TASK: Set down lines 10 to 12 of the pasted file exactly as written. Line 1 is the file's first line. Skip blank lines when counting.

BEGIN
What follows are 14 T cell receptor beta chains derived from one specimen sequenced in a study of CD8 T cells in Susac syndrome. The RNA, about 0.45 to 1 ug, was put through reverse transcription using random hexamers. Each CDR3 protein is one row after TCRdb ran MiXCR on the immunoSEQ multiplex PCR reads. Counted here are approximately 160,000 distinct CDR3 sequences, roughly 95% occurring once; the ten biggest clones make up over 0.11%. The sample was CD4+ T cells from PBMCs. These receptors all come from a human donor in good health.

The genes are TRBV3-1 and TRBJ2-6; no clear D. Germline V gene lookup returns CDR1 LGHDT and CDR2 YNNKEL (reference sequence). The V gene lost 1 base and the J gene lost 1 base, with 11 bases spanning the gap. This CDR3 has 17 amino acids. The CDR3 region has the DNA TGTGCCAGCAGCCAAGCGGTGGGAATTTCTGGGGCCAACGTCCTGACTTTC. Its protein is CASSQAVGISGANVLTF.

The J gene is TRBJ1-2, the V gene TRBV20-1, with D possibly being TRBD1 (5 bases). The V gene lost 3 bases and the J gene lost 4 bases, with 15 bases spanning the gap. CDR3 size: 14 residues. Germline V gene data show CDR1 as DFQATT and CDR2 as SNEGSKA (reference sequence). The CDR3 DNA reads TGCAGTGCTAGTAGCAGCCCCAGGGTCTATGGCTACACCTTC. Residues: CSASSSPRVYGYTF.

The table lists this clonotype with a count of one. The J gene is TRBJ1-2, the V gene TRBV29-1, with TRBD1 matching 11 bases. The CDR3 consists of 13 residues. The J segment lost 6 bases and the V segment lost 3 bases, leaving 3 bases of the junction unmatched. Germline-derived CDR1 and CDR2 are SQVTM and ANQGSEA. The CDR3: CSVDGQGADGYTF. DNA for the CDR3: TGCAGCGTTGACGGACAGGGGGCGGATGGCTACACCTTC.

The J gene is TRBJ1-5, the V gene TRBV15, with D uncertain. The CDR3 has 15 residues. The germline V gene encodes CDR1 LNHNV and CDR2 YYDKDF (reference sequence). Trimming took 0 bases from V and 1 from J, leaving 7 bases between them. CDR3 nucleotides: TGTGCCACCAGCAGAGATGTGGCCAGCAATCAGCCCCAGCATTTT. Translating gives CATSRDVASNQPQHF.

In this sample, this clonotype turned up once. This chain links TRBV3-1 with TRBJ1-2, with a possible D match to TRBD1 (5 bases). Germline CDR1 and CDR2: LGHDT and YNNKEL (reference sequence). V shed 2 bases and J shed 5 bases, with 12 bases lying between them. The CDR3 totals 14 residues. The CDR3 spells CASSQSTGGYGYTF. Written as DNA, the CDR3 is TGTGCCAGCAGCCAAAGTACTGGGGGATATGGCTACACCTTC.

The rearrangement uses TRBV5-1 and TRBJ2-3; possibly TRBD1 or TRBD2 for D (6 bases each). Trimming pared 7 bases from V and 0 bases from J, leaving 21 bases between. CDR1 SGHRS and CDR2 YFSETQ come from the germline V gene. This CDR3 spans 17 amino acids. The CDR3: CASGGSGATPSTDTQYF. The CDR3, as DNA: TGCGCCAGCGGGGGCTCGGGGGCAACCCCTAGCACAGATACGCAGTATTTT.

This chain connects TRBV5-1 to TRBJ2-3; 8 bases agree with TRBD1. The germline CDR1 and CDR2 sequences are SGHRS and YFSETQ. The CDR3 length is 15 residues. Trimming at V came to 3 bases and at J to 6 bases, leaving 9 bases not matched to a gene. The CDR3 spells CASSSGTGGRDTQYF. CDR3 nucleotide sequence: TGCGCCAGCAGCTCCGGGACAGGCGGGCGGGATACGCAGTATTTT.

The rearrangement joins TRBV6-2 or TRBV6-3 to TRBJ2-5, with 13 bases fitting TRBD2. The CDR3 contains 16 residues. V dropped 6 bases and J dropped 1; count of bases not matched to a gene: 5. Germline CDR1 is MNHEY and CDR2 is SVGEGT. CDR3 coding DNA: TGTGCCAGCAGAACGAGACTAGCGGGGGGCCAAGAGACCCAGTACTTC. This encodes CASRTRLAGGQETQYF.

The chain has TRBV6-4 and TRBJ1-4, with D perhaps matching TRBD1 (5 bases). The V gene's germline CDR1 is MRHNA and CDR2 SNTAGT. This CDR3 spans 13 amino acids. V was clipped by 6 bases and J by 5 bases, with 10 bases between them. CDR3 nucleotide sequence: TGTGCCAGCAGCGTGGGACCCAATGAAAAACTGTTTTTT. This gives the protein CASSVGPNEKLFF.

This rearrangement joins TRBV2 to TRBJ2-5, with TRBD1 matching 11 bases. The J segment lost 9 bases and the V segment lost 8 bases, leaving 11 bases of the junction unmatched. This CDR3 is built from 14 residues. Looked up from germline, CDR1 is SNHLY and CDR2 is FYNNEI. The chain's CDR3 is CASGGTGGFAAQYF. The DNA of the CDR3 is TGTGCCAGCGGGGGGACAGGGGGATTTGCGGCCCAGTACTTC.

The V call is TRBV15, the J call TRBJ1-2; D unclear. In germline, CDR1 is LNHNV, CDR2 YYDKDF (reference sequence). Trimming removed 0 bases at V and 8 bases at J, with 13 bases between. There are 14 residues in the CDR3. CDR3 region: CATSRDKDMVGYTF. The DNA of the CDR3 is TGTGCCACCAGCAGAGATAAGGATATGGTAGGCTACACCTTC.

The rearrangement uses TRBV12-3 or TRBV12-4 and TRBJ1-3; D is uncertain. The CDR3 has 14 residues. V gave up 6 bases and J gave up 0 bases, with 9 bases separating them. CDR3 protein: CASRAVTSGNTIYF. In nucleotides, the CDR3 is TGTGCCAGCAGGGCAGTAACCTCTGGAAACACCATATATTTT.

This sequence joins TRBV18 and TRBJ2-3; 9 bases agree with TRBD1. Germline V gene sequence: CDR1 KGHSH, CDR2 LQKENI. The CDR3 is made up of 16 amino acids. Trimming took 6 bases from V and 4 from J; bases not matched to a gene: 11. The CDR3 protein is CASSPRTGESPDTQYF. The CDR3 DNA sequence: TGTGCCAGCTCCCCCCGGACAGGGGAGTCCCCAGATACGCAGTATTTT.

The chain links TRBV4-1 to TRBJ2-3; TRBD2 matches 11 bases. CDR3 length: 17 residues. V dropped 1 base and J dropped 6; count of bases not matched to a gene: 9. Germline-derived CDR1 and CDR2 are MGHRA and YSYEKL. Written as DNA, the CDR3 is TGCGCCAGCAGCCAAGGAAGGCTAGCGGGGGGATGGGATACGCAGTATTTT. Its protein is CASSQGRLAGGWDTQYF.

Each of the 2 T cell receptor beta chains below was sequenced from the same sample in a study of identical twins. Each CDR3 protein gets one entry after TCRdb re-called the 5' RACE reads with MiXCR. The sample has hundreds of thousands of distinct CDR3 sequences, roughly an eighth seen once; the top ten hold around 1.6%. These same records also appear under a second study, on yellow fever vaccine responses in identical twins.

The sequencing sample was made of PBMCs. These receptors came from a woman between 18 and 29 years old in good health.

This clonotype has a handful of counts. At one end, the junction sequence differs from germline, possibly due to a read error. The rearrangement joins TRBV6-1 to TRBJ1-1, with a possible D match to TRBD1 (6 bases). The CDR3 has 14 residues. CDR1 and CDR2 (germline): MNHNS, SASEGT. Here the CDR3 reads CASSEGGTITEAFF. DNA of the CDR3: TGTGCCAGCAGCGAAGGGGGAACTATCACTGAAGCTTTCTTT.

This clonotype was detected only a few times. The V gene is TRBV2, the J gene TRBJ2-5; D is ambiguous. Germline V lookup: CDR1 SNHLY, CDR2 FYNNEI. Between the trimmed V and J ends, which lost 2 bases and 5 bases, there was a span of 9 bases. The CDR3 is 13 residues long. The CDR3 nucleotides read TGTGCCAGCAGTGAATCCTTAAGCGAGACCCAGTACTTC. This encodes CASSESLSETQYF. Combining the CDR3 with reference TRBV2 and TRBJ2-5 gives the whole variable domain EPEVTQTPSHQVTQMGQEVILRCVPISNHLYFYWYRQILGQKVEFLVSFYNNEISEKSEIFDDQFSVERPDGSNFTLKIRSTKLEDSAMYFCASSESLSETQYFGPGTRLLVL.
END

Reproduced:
The chain has TRBV6-4 and TRBJ1-4, with D perhaps matching TRBD1 (5 bases). The V gene's germline CDR1 is MRHNA and CDR2 SNTAGT. This CDR3 spans 13 amino acids. V was clipped by 6 bases and J by 5 bases, with 10 bases between them. CDR3 nucleotide sequence: TGTGCCAGCAGCGTGGGACCCAATGAAAAACTGTTTTTT. This gives the protein CASSVGPNEKLFF.

This rearrangement joins TRBV2 to TRBJ2-5, with TRBD1 matching 11 bases. The J segment lost 9 bases and the V segment lost 8 bases, leaving 11 bases of the junction unmatched. This CDR3 is built from 14 residues. Looked up from germline, CDR1 is SNHLY and CDR2 is FYNNEI. The chain's CDR3 is CASGGTGGFAAQYF. The DNA of the CDR3 is TGTGCCAGCGGGGGGACAGGGGGATTTGCGGCCCAGTACTTC.

The V call is TRBV15, the J call TRBJ1-2; D unclear. In germline, CDR1 is LNHNV, CDR2 YYDKDF (reference sequence). Trimming removed 0 bases at V and 8 bases at J, with 13 bases between. There are 14 residues in the CDR3. CDR3 region: CATSRDKDMVGYTF. The DNA of the CDR3 is TGTGCCACCAGCAGAGATAAGGATATGGTAGGCTACACCTTC.